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Gustav I, born Gustav Eriksson (Colloquial 15th century Upplandicmarker, Gösta Jerksson) and later known as Gustav Vasa (12 May 1496 – 29 September 1560), was King of Sweden from 1523 until his death. He was the first monarch of the House of Vasa, an influential noble family which came to be the royal house of Sweden for much of the 16th and 17th centuries. Gustav I was elected regent in 1521 after leading a rebellion against Christian II of Denmark, the leader of the Kalmar Union who controlled most of Sweden at the time.

Gustav was an enigmatic person who has been referred to as both a liberator of the country and as a tyrannical ruler. When he came to power in 1523, he was largely unknown, and he became the ruler of a still divided country without a central government. He became the first truly autocratic native Swedish sovereign and was a skilled propagandist and bureaucrat who laid the foundations for a more efficient centralized government. During his reign Protestantism was introduced in the country.

In traditional Swedish history he has been labelled the founder of modern Sweden, and the "father of the nation". Gustav liked to compare himself to Moses, whom he believed to have also liberated his people and established a state. As a person, Gustav was known for ruthless methods and a bad temperament, but he also loved music, and had a certain sly wit.

Early life

Gustav Eriksson's (Vasa) mother was Cecilia Månsdotter and father was Erik Johansson (Vasa) who descended from Birgitta Gustafsdotter (Sture), the sister of childless Regent Sten Sture the Elder who had died in 1503 when Gustav was a child. According to genealogical research, Birgitta and Sten Sture (and consequently also Gustav Vasa) descended from King Sverker II of Sweden, through King Sverker's granddaughter Benedikte Sunesdotter (who was married to Svantepolk Knutsson, son of Duke of Reval). Gustav was born in Rydboholm Castlemarker. The Vasa family belonged to the highest level of hereditary Swedish nobility (högfrälse) and they possessed some wealth: several manor etc. Like most Swedes at the time, he used no family name and was originally known by his given name and patronymic, but the name of the dynasty, derived from the main heraldic charge of the family, has often been given to him by later authors.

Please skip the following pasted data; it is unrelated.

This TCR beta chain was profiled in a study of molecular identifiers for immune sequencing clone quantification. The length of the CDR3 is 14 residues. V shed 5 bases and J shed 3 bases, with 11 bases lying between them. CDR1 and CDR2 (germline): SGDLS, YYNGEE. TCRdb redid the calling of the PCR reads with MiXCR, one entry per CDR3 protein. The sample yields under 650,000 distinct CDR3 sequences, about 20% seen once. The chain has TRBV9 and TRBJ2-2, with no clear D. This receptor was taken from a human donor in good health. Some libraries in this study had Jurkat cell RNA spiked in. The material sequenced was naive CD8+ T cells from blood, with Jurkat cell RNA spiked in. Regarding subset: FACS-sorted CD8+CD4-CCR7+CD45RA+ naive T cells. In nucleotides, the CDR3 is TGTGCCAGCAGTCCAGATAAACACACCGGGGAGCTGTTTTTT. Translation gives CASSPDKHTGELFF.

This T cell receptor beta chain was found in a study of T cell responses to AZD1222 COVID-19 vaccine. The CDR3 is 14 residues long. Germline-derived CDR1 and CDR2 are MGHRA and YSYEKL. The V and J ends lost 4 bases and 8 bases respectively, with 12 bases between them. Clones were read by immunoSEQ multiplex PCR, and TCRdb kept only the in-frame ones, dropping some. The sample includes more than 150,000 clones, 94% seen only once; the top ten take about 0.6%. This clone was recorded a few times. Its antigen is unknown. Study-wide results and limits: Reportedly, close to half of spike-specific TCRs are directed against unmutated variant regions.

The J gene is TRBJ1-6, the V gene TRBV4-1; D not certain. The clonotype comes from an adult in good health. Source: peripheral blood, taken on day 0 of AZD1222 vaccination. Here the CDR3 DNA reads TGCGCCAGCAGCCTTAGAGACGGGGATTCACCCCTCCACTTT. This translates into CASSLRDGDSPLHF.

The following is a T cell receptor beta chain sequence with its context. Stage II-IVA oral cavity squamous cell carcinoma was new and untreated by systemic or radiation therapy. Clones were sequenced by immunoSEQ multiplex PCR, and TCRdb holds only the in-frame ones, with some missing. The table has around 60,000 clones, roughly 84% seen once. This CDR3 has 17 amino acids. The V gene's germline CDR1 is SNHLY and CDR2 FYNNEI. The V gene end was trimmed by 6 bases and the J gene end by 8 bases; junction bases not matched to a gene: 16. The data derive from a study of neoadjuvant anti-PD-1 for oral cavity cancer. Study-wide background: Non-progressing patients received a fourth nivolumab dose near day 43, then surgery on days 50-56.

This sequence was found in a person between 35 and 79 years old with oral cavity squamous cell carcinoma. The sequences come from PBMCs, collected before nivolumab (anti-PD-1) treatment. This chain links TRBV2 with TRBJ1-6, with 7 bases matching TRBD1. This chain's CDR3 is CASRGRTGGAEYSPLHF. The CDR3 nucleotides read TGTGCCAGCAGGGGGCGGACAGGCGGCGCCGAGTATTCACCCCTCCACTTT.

Gustav Vasa's father, Erik Johansson (Vasa), was involved in the party of Sten Sture the Younger fighting against the Danes in the early 16th century. When the Danes, under Christian II, conquered Sweden and took the capital Stockholm in 1520 several members of the Sture party were executed in the Stockholm Bloodbath in October that year, among whom was Erik Johansson. The young Gustav survived by hiding.

He got involved in some of the revolts against the Danish king. At the battle of Brännkyrka on 2 October 1518, he was among those captured and taken prisoner. He was held in Kalø slotmarker but managed to escape, returning by ship to Kalmarmarker on the southeastern side of Sweden on 31 May 1520. From there, he travelled all the way up to the province of Dalarnamarker, in what was then northwestern Sweden. He tried to gather troops to take down the Danish government, but had little success initially.

According to popular history, as depicted in 19th century Swedish schoolbooks, Gustav encountered many adventures while he was fleeing around Dalarna. Their historical validity is questioned, however.
In 1521 he had managed to gather a small army in Dalarna and become its leader. He also received help by troops from Leipzigmarker, Germany. By August 1521, the men of Dalarna had elected him regent of Sweden, where after two years of war followed, whereby the Danish troops were gradually defeated.

Gustav was elected king on 6 June 1523, at the riksdagmarker in Strängnäsmarker. This date has later been celebrated as the Swedish national holiday (Gustav was later crowned in Uppsala Cathedralmarker on 21 January 1528). His troops had besieged the capital, and on 24 June, they finally could march into Stockholm. The country was however in no way united in support of the king at that time.

Reformation

After Gustav seized power, the previous Archbishop, Gustav Trolle, who at the time held the post of a sort of chancellor, was exiled from the country. Gustav sent a message to the Pope requesting the acceptance of a new archbishop selected by Gustav himself: Johannes Magnus.